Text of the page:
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Bell Media has entered into a deal with Warner Bros. to bring the library of shows connected to the forthcoming streaming service HBO Max to Canada.
Bell wouldn’t specify the exact length of the licencing arrangement, which would see the content broadcast on CTV channels and made available for streaming on Crave, but it is understood to be a “long term” deal that deepens the relationship between the two companies.
The move, which effectively makes HBO Max available now as part of Crave, strengthens Bell’s direct-to-consumer streaming service at a time when competition is going into overdrive in the subscription entertainment market.
Randy Lennox, president of Bell Media, told the Financial Post that he hopes Crave will be seen as a reliable destination for prestige TV shows and movies, and that consumers will subscribe to the Bell service instead of sifting through dozens of smaller upstarts.
“I think the confusion is that every Tom, Dick and Harry has wagons west going for gold, and I respect that, but at the same time not everyone can win,” he said.
“The marketplace in and of itself is confused, and Crave is the antidote to that confusion.”
But even just within the deal announced Tuesday, the branding situation hints at just how confusing things are getting.
HBO is the prestige brand behind the shows Game of Thrones and Big Little Lies.
HBO Max, meanwhile, is a soon-to-be launched streaming service that will include both HBO content, but also original and licenced TV shows and movies from the broader array of entertainment companies owned by U.S. telecom giant AT&T and its subsidiary Warner Media.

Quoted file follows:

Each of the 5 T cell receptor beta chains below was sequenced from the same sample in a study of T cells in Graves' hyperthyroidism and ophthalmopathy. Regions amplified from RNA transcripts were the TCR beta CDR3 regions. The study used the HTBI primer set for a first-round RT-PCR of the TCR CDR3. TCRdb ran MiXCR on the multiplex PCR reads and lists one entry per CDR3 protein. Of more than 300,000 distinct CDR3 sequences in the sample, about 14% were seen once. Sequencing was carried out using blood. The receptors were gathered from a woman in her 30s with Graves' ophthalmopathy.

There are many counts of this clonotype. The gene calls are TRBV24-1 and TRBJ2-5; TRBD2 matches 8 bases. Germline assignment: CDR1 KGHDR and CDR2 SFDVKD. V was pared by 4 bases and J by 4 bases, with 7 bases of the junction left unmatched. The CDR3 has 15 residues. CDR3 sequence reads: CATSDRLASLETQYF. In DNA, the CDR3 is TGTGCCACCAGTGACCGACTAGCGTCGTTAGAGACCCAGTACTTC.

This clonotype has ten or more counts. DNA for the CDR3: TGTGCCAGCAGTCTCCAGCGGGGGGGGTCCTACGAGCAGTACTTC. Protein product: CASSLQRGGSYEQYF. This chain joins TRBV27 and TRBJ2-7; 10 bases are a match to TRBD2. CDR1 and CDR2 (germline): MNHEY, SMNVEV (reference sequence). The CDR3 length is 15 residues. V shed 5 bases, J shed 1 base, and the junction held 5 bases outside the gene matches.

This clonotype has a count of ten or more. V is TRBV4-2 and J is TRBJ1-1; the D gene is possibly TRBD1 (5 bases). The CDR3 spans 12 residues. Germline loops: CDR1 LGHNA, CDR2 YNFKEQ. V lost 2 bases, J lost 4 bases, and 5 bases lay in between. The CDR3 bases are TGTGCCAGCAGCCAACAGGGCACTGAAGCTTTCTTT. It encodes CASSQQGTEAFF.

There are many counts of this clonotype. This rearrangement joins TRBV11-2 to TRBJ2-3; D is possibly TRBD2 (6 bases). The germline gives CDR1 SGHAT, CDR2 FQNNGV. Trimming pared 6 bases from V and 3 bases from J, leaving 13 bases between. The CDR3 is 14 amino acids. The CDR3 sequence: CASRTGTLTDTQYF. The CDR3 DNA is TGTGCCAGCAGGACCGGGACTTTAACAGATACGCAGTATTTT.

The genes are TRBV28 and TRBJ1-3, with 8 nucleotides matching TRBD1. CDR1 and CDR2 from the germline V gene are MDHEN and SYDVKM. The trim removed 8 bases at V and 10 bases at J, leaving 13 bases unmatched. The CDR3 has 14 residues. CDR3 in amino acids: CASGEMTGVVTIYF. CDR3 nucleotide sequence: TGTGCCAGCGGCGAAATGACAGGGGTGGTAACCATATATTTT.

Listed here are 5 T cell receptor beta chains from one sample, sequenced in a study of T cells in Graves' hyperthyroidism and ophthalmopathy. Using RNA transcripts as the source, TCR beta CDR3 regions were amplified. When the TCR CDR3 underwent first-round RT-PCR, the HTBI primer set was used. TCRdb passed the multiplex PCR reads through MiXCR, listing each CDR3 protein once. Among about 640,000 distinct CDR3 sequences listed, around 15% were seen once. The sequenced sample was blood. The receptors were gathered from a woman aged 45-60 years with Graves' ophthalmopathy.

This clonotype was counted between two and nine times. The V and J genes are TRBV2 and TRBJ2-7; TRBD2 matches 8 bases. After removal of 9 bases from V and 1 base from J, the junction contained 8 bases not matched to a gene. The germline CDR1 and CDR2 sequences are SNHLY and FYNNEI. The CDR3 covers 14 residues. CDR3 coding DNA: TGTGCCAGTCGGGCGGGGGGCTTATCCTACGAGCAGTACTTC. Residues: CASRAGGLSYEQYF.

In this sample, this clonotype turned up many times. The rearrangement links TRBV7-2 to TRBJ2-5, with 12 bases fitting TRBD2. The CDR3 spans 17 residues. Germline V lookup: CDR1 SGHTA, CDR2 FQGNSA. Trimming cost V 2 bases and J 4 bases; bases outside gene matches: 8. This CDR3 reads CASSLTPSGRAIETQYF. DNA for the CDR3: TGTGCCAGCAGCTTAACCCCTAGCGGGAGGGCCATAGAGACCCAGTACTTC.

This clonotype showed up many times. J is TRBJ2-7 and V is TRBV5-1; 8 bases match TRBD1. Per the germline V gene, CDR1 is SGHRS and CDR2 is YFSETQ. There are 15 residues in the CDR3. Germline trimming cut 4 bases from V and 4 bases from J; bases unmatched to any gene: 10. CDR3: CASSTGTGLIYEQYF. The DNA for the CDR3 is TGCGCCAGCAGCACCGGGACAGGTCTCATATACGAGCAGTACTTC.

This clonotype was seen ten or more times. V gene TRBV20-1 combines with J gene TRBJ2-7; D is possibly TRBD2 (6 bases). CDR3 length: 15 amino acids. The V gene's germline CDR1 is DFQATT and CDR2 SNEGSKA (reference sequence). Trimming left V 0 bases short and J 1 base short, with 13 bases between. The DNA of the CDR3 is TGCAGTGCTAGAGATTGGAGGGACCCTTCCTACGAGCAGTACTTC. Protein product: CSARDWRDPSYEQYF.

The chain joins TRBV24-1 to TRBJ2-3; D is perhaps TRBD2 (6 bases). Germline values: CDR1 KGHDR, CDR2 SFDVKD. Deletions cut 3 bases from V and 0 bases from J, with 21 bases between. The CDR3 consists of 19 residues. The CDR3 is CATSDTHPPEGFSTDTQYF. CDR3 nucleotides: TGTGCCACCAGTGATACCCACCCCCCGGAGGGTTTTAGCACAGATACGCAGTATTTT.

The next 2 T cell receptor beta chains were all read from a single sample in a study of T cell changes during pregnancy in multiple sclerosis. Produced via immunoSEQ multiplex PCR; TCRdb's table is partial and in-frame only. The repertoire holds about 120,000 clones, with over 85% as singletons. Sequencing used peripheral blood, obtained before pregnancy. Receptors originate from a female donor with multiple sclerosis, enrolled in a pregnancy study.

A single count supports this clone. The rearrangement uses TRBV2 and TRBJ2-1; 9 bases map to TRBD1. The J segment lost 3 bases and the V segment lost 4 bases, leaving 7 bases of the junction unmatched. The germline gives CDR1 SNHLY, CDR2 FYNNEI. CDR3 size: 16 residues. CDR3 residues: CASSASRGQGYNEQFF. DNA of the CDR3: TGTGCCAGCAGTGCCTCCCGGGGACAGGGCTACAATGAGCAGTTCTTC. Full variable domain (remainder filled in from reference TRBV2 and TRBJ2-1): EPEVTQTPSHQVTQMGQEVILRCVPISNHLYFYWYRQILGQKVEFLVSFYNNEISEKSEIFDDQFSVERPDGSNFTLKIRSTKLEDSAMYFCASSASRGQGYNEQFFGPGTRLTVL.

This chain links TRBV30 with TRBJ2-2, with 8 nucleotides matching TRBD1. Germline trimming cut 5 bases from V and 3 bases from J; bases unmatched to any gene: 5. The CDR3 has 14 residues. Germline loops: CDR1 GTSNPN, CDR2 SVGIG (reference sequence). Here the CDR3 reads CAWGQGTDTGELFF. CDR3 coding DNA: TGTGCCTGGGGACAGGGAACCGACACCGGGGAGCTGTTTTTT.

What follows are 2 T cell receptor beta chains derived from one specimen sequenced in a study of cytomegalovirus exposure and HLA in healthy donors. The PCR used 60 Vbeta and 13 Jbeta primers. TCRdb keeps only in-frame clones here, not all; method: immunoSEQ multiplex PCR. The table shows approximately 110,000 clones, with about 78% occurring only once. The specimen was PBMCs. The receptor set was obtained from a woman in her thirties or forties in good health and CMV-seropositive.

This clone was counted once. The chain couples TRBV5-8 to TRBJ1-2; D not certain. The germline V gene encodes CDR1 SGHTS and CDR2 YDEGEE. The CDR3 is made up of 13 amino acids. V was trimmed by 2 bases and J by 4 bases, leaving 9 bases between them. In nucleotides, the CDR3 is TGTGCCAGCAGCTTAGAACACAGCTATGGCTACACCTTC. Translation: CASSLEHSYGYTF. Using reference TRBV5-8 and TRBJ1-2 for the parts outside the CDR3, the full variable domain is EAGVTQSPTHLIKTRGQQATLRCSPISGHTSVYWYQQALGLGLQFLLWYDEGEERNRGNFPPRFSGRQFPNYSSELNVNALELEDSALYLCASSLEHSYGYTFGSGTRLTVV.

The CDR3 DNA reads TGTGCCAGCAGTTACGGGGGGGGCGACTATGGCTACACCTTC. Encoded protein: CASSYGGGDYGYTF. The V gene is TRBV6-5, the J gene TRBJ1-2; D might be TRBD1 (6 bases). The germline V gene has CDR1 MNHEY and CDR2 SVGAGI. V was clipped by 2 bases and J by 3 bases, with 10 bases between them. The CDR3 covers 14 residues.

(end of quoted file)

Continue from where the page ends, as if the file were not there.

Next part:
We will certainly be raising our Crave subscriber forecasts based on Bell’s procurement of HBO Max
In Canada, HBO content has already been available inside Crave, but Wednesday’s announcement means the “lion’s share” of the HBO Max library will also now become available to the 2.7 million Crave subscribers, according to Lennox.
That content will not all appear in Crave at once. Part of the reason Bell has been able to secure streaming rights for American content is because they’re bidding to broadcast it on traditional TV as well.
“There will be Max content on CTV first, and then subsequently Crave. There will be other Max content that goes directly to Crave,” Lennox said. “So we have the flexibility, if you will, of really using curation intelligence. If we feel there’s a drama that would fit the previous Bravo — now called CTV Drama — we may go first-run on CTV, but all roads will end up on Crave.”
Brahm Eiley with Convergence Research, a market research company that covers telecom and media content, said this looks like good news for Crave.
“We will certainly be raising our Crave subscriber forecasts based on Bell’s procurement of HBO Max,” he said in an email.
“Bell continues to be successful in locking down U.S. (streaming) players which would otherwise become competition.”
My prediction is Crave will rebrand to HBO Max in 18 months or less
In addition to HBO content, Crave has licenced Starz, Showtime and flagship CBS series such as the forthcoming Star Trek: Picard.
But Kaan Yigit, with SRG Consultants, which does market research on consumer trends related to technology and video entertainment, said that we’re in an increasingly competitive entertainment landscape — new offerings are coming from Disney and Apple, in addition to Netflix and Amazon already in the field — and in that context, the HBO Max deal makes Crave look a lot like HBO Canada.
“The bigger move would have been to rebrand Crave to HBO Max and benefit from the HBO brand halo and the huge amount of cross-border marketing spillover but I suspect there are rights and as well monetary barriers to that at the moment,” Yigit said.
“‘Crave has HBO shows’ is too many words compared to ‘HBO Max’ My prediction is Crave will rebrand to HBO Max in 18 months or less or risk being irrelevant next to larger global players.”
Copyright Postmedia Network Inc., 2019